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Ask the Pharmacist - Acne Part 2

Posted by Eamonn Brady on

Over the counter products

Abrasive and keratolytic products

“Clear Complexion” products are available over the counter, but be careful of using anything which has a lot of Benzoyl Peroxide and Salicylic Acid as they are harsh on sensitive skin and often make the problem worse. Benzoyl Peroxide and Salicylic Acid unblock skin pores and speed-up the production of new skin cells e.g. Acnecide®. Many harsh benzoyl peroxide containing products like Panoxyl® and Quinoderm® are gone off the market in recent years and many skincare experts are advising against their use due to their harshness and irritation of the skin. Acnecide® is the only type of product still readily available in pharmacies. Acnecide® can be beneficial but use in moderation and not long term. Use Acnecide® after washing with a mild cleanser and water, apply once or twice daily.

Benzoyl peroxide causes your face to be more sensitive to sunlight, so avoid excessive exposure to sunlight and ultra-violet (UV) light, or wear sun cream. Avoid contact with hair, clothes, towels and bed linen, as benzoyl peroxide may bleach these. Wash hands after applying Benzoyl peroxide products like Acnecide® as it can irritate them.

Benzoyl peroxide works in two ways:

  • prevents dead skin plugging hair follicles.
  • kills bacteria on the skin that cause plugged follicles to become infected.

Drying and peeling of the skin can occur; drying and peeling can be adjusted by reducing amount used. It is recommended to initiate treatment with Acnecide® Gel 5%. If adequate results are not achieved with the 5% gel, try the 10% gel. Those with sensitive skin should apply the gel once daily before going to bed. A six-week course of treatment with benzoyl peroxide is generally required to clear acne.


Consider going to a GP if:

  • The acne is severe, angry-looking, inflamed or widespread.
  • The condition shows no improvement despite the (correct) use of one or more treatment products.
  • Any suspected case of medication-induced acne.


There are prescription medicines available from your doctor for severe acne.


Prescription Medicines

Referral to a dermatologist (an expert in treating skin conditions) is usually required for severe acne. A combination of oral antibiotics and topical treatments (creams, gels) are usually the first treatment option. If this proves to be ineffective, a medication called isotretinoin (Roaccutane®) may be prescribed.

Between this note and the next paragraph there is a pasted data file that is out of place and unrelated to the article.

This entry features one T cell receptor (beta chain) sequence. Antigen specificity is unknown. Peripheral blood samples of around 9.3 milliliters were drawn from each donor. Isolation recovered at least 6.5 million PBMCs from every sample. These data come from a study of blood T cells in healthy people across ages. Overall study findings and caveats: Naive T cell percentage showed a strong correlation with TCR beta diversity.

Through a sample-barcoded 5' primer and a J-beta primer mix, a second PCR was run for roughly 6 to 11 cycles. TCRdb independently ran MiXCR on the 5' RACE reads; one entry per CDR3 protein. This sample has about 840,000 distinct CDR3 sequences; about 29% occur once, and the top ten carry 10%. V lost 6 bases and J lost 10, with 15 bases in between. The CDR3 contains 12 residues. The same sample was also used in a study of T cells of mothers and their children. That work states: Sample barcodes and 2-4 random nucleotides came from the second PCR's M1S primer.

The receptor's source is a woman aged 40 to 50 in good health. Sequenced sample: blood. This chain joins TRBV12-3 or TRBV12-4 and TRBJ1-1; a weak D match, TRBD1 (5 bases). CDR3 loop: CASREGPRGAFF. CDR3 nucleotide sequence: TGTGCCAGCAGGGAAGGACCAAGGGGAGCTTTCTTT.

Topical retinoids

Topical retinoids work by reducing production of sebum while also preventing dead skin cells plugging hair follicles. Tretinoin (Retin A®) and adapalene (Differin®) are available in a gel or cream and usually applied once a day before going to bed. Apply topical retinoids sparingly and avoid excessive exposure to sunlight and UV.

Topical retinoids should not be used during pregnancy as they carry risk of causing birth defects. Topical retinoids can cause mild irritation and stinging of the skin. A six-week course is usually required but you may need to continue medication on a less frequent basis.


Free acne skincare consultation at our acne clinic

May is acne awareness month at Whelehans Pharmacy we are offering free acne skincare consultations at our Acne Clinic with skincare expert Trish Wallace. Learn how to remove dead cells and impurities, unclog pores and reduce redness and blemishes. Whelehans offer a range of effective products that give clearer skin in a safe and effective way. Book your free appointment; call Whelehans at 04493 34591 to discover clearer skin.


To be continued….next week I discuss treatment of more severe acne


Products mentioned here are available in Whelehans.

Thank you to Trish Wallace, skincare consultant at Whelehans Pharmacy and the HSE and NHS for their input into this article

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